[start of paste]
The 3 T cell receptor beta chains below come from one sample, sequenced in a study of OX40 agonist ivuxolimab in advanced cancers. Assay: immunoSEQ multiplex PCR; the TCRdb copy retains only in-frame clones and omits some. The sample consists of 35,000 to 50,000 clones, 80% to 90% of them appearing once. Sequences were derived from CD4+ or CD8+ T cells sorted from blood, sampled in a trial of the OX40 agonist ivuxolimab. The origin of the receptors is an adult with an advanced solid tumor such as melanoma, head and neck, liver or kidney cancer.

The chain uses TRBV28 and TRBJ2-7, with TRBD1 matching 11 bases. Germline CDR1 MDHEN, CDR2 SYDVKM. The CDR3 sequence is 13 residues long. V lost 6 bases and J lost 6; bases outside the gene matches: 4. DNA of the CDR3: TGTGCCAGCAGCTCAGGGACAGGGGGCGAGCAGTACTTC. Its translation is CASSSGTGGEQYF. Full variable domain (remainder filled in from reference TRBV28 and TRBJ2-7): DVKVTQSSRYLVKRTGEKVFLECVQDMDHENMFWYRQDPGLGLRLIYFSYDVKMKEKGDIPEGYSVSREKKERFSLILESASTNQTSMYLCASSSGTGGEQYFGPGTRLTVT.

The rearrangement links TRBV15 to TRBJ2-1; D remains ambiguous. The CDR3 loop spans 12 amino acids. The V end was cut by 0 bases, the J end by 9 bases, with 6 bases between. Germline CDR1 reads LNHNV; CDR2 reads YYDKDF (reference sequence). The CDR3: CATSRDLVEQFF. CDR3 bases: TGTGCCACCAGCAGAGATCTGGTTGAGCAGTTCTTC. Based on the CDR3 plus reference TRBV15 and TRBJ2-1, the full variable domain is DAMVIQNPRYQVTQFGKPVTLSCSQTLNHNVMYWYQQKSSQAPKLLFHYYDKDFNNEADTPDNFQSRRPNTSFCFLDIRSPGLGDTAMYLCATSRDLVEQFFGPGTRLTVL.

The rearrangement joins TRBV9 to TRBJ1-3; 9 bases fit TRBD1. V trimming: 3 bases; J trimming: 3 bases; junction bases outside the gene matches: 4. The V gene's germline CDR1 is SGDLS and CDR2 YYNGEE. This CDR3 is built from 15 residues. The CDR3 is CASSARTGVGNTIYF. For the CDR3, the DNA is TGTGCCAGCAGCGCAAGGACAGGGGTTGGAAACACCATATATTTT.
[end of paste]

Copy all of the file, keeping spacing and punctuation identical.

The 3 T cell receptor beta chains below come from one sample, sequenced in a study of OX40 agonist ivuxolimab in advanced cancers. Assay: immunoSEQ multiplex PCR; the TCRdb copy retains only in-frame clones and omits some. The sample consists of 35,000 to 50,000 clones, 80% to 90% of them appearing once. Sequences were derived from CD4+ or CD8+ T cells sorted from blood, sampled in a trial of the OX40 agonist ivuxolimab. The origin of the receptors is an adult with an advanced solid tumor such as melanoma, head and neck, liver or kidney cancer.

The chain uses TRBV28 and TRBJ2-7, with TRBD1 matching 11 bases. Germline CDR1 MDHEN, CDR2 SYDVKM. The CDR3 sequence is 13 residues long. V lost 6 bases and J lost 6; bases outside the gene matches: 4. DNA of the CDR3: TGTGCCAGCAGCTCAGGGACAGGGGGCGAGCAGTACTTC. Its translation is CASSSGTGGEQYF. Full variable domain (remainder filled in from reference TRBV28 and TRBJ2-7): DVKVTQSSRYLVKRTGEKVFLECVQDMDHENMFWYRQDPGLGLRLIYFSYDVKMKEKGDIPEGYSVSREKKERFSLILESASTNQTSMYLCASSSGTGGEQYFGPGTRLTVT.

The rearrangement links TRBV15 to TRBJ2-1; D remains ambiguous. The CDR3 loop spans 12 amino acids. The V end was cut by 0 bases, the J end by 9 bases, with 6 bases between. Germline CDR1 reads LNHNV; CDR2 reads YYDKDF (reference sequence). The CDR3: CATSRDLVEQFF. CDR3 bases: TGTGCCACCAGCAGAGATCTGGTTGAGCAGTTCTTC. Based on the CDR3 plus reference TRBV15 and TRBJ2-1, the full variable domain is DAMVIQNPRYQVTQFGKPVTLSCSQTLNHNVMYWYQQKSSQAPKLLFHYYDKDFNNEADTPDNFQSRRPNTSFCFLDIRSPGLGDTAMYLCATSRDLVEQFFGPGTRLTVL.

The rearrangement joins TRBV9 to TRBJ1-3; 9 bases fit TRBD1. V trimming: 3 bases; J trimming: 3 bases; junction bases outside the gene matches: 4. The V gene's germline CDR1 is SGDLS and CDR2 YYNGEE. This CDR3 is built from 15 residues. The CDR3 is CASSARTGVGNTIYF. For the CDR3, the DNA is TGTGCCAGCAGCGCAAGGACAGGGGTTGGAAACACCATATATTTT.